Measles Virus Completely Wipes Out Your Immune System, Studies Find

"Imagine that your immunity against pathogens is like carrying around a book of photographs of criminals, and someone punched a bunch of holes in it.”
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profile picture of Nehal Aggarwal
Published November 5, 2019
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Image: Kidsada Manchinda / Getty Images

Every parent wants to keep their child as healthy as possible, but there can be a lot of questions around how to best do so with all the misinformation out there. Now, two recent studies are emphasizing the importance of the measles vaccine through their findings on how exactly the virus impacts the immune system.

According to the studies published in the journals Science and Science Immunology, the measles virus actually has the power to erase the memory of the immune system, leaving us vulnerable to diseases we may have been previously protected against.

In one of the studies, researchers at Harvard Medical School (HMS) looked at blood samples from 77 kids before and two months after naturally getting the measles virus. They found that measles eliminated 11 to 73 percent of the antibodies present in individuals before infection, leaving them exposed to illnesses they had built an immunity to—and that included protection from other vaccinations. According to these findings, the researchers believe that measles may also cause an increase in other illnesses.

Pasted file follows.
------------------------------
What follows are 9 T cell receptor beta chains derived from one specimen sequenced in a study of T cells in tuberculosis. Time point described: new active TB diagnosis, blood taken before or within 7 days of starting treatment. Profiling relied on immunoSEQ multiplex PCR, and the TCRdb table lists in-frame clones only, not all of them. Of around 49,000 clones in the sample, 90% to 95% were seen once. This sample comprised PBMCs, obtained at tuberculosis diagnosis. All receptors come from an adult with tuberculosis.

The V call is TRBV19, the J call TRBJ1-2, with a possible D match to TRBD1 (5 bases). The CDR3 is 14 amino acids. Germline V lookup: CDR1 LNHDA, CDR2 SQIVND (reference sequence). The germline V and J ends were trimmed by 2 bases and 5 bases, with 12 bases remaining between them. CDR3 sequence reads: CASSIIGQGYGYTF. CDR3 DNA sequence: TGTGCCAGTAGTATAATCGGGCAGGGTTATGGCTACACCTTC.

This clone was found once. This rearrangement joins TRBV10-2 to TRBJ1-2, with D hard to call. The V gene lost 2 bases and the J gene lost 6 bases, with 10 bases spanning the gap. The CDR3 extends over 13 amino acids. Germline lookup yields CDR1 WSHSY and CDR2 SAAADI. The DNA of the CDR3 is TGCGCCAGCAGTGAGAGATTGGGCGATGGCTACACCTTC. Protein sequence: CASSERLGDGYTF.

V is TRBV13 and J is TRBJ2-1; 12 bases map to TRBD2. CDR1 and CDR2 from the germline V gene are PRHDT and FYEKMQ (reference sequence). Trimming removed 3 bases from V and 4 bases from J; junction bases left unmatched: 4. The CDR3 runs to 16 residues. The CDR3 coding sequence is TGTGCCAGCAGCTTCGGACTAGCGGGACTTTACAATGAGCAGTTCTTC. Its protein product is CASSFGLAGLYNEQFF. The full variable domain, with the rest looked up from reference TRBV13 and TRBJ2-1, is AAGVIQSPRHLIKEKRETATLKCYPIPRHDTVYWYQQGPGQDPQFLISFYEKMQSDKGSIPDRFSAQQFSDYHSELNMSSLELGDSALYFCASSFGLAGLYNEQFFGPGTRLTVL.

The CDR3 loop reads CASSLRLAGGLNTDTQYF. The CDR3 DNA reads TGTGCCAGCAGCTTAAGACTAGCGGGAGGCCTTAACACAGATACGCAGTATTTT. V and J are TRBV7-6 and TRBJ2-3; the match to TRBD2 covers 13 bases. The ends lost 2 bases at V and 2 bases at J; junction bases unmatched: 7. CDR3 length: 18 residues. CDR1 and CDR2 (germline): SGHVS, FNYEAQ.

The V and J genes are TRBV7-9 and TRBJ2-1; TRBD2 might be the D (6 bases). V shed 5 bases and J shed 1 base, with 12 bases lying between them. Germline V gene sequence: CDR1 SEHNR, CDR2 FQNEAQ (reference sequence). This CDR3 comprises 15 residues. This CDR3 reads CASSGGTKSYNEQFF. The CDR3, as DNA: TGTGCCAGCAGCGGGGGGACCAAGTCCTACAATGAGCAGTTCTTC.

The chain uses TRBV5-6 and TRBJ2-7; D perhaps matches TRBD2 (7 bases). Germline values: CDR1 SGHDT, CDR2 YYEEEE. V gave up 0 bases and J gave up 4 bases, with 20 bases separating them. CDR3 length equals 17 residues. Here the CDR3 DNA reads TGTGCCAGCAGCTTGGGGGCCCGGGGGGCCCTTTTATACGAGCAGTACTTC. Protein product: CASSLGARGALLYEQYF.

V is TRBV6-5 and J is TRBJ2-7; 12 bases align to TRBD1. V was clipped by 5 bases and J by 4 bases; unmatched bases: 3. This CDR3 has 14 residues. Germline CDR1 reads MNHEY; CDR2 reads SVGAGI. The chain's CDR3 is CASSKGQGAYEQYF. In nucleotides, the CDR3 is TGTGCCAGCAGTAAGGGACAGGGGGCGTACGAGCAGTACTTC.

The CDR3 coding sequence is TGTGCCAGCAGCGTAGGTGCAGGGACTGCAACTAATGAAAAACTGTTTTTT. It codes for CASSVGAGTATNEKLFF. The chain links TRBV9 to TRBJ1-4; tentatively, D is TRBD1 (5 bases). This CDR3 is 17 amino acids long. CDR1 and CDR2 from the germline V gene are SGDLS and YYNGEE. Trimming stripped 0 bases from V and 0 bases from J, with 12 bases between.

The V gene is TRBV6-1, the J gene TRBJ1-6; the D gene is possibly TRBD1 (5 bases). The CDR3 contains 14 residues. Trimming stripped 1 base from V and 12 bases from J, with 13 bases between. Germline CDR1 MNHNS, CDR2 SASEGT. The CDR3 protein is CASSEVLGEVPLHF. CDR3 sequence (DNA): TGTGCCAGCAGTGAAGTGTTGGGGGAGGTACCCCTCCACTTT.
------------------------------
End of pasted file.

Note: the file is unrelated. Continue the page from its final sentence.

“Imagine that your immunity against pathogens is like carrying around a book of photographs of criminals, and someone punched a bunch of holes in it,” Michael Mina, one of the study’s primary authors, said in an HMS press release. “It would then be much harder to recognize that criminal if you saw them, especially if the holes are punched over important features for recognition, like the eyes or mouth.”

That’s not to say kids who recover from measles never regain the immunity they lost—they do, but only after reexposure to the illnesses they were protected against before, the study states.

“The threat measles poses to people is much greater than we previously imagined,” Stephen Elledge, senior author of the study and professor of genetics and medicine at HMS said in the release. “We now understand the mechanism is a prolonged danger due to erasure of the immune memory, demonstrating that the measles vaccine is of even greater benefit than we knew.”

The study believes the rise in measles is due to reduced vaccination, reporting that worldwide cases of measles have increased by almost 300 percent since 2018. According to the American College of Obstetricians and Gynecologists (ACOG), the two-dose measles-mumps-rubella (MMR) vaccine is safe and is 97 percent effective at preventing a measles infection.

With all the misinformation around vaccines out there, it can be hard for parents to cut through the noise. Speak with your healthcare provider and ask any questions you may have around keeping up to date on vaccines.

Please note: The Bump and the materials and information it contains are not intended to, and do not constitute, medical or other health advice or diagnosis and should not be used as such. You should always consult with a qualified physician or health professional about your specific circumstances.

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